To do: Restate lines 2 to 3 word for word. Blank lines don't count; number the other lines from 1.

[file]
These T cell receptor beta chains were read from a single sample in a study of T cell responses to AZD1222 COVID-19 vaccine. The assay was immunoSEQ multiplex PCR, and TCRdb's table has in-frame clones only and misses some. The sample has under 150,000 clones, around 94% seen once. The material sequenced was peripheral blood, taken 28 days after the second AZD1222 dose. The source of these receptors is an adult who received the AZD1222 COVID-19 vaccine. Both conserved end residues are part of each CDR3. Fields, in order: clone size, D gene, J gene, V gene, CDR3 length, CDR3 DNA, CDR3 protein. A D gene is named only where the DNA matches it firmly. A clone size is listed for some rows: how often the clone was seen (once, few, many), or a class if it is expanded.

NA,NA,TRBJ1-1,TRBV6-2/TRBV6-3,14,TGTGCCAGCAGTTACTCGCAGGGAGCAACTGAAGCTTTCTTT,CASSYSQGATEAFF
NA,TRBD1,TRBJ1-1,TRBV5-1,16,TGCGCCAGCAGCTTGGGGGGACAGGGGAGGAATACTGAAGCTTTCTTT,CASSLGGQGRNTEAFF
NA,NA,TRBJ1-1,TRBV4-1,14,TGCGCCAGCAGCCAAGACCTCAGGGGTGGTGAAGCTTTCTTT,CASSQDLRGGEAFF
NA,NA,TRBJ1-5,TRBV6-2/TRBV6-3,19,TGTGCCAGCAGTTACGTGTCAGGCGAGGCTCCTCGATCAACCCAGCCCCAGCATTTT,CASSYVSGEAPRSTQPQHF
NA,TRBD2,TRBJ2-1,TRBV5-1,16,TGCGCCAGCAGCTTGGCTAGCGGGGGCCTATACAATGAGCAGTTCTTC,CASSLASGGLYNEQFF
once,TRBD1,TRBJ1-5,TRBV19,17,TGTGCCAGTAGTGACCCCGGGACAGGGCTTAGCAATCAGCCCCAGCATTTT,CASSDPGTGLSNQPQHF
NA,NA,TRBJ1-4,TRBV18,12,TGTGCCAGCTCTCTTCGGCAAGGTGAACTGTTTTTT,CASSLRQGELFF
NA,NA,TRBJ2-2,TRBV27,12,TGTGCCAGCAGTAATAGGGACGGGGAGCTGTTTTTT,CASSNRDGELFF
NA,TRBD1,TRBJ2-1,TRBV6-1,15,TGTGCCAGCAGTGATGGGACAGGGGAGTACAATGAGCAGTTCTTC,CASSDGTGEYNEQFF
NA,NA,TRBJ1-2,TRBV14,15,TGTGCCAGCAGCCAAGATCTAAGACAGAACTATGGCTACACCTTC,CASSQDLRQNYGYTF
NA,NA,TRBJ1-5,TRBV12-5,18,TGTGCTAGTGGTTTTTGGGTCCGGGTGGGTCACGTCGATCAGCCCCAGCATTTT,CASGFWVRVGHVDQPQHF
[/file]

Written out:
NA,NA,TRBJ1-1,TRBV6-2/TRBV6-3,14,TGTGCCAGCAGTTACTCGCAGGGAGCAACTGAAGCTTTCTTT,CASSYSQGATEAFF
NA,TRBD1,TRBJ1-1,TRBV5-1,16,TGCGCCAGCAGCTTGGGGGGACAGGGGAGGAATACTGAAGCTTTCTTT,CASSLGGQGRNTEAFF